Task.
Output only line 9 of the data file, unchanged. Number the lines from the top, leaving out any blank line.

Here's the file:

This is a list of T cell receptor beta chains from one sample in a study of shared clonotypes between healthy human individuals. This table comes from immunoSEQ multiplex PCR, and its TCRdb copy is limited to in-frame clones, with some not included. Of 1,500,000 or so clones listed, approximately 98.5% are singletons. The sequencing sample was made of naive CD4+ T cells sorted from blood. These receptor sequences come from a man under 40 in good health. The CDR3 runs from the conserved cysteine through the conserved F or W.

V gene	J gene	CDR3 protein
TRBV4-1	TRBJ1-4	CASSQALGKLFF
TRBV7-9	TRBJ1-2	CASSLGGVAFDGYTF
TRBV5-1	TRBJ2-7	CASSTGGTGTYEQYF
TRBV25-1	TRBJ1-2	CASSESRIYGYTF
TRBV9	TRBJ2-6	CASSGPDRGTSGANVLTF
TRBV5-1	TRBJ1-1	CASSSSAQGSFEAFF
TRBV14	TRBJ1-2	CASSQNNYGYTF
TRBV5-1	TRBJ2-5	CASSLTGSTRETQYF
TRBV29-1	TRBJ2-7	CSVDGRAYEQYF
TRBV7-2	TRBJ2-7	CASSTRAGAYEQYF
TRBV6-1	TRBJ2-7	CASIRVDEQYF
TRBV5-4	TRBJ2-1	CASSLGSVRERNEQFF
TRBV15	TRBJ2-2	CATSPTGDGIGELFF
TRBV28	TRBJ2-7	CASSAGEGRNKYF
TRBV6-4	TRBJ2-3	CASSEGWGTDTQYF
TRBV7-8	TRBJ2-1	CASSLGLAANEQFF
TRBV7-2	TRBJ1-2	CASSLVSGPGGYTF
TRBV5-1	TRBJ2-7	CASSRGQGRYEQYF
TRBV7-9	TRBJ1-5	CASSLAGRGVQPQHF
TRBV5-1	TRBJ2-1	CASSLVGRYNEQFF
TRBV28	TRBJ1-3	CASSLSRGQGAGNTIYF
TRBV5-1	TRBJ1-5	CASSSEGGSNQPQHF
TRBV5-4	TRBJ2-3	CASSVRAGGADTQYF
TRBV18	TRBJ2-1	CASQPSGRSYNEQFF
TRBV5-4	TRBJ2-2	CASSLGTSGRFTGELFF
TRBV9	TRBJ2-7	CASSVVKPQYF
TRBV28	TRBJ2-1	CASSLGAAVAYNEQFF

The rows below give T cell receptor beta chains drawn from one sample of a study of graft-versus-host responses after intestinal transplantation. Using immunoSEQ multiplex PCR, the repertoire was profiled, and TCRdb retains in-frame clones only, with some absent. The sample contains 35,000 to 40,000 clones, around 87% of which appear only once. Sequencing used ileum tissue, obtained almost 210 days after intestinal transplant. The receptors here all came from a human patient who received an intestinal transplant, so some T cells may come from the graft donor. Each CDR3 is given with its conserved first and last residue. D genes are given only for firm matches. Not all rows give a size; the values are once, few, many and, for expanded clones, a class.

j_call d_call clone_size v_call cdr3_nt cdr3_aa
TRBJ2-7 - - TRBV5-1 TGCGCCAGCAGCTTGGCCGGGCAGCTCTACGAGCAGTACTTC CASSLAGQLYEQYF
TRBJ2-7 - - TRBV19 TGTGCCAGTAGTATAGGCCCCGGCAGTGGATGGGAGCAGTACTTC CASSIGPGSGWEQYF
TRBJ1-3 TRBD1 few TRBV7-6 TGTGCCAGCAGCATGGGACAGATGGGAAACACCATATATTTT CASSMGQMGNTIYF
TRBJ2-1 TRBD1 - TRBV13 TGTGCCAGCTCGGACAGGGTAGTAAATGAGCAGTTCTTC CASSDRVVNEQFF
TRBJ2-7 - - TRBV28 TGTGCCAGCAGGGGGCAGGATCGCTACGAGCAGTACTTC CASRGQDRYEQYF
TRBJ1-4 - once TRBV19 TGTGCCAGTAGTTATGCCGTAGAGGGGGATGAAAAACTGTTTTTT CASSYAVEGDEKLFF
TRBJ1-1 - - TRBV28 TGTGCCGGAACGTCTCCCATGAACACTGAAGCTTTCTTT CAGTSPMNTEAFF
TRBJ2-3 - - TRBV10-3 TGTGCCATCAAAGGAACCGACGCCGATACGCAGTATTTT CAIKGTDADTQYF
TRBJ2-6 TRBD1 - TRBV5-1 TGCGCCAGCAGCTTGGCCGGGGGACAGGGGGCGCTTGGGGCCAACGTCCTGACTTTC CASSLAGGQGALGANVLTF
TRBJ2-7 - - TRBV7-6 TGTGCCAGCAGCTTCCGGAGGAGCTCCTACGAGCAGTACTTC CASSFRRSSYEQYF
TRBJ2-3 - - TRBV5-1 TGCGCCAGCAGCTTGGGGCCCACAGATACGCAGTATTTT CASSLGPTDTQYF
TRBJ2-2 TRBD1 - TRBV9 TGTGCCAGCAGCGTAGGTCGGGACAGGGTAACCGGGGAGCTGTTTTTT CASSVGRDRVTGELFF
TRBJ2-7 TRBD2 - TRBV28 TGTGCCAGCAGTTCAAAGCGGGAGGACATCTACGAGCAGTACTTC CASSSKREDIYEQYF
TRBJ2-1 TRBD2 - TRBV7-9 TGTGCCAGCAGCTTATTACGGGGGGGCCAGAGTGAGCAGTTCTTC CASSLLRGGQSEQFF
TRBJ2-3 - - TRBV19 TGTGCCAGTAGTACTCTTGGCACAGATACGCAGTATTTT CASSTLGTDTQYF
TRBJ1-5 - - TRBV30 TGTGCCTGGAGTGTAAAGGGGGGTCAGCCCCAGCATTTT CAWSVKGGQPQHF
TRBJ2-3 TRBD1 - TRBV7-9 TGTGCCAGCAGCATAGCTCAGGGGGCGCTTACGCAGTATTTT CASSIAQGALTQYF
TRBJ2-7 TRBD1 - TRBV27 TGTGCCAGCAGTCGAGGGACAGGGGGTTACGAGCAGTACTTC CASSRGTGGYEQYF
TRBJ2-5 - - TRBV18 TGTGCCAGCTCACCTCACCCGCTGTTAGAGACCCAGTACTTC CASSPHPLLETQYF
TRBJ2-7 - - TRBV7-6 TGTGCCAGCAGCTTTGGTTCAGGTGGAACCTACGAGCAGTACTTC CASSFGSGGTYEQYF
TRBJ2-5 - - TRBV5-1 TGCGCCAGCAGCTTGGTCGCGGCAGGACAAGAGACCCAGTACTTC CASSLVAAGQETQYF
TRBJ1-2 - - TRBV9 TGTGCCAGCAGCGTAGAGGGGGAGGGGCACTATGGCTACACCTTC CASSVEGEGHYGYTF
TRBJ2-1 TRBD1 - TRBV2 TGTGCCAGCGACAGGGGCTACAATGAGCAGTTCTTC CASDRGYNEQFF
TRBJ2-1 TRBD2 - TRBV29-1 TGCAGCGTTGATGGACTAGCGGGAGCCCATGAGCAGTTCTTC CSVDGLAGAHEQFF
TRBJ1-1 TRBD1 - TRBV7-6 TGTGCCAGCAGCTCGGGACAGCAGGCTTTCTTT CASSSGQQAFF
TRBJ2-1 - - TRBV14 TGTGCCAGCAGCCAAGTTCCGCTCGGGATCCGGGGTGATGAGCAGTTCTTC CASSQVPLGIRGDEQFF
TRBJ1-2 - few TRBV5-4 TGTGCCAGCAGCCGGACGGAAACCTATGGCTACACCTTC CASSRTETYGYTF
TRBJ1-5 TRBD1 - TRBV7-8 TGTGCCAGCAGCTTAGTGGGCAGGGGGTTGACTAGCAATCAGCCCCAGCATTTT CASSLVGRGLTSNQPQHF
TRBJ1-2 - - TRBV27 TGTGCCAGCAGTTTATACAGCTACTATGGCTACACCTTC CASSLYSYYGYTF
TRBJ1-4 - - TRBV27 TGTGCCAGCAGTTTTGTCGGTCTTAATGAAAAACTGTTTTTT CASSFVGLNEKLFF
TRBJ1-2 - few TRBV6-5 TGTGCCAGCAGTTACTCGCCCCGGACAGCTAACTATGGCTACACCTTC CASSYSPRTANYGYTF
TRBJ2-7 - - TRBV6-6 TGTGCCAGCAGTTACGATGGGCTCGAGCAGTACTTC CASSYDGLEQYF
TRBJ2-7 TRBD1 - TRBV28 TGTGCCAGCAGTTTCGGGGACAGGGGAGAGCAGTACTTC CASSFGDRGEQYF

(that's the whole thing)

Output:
TRBV14	TRBJ1-2	CASSQNNYGYTF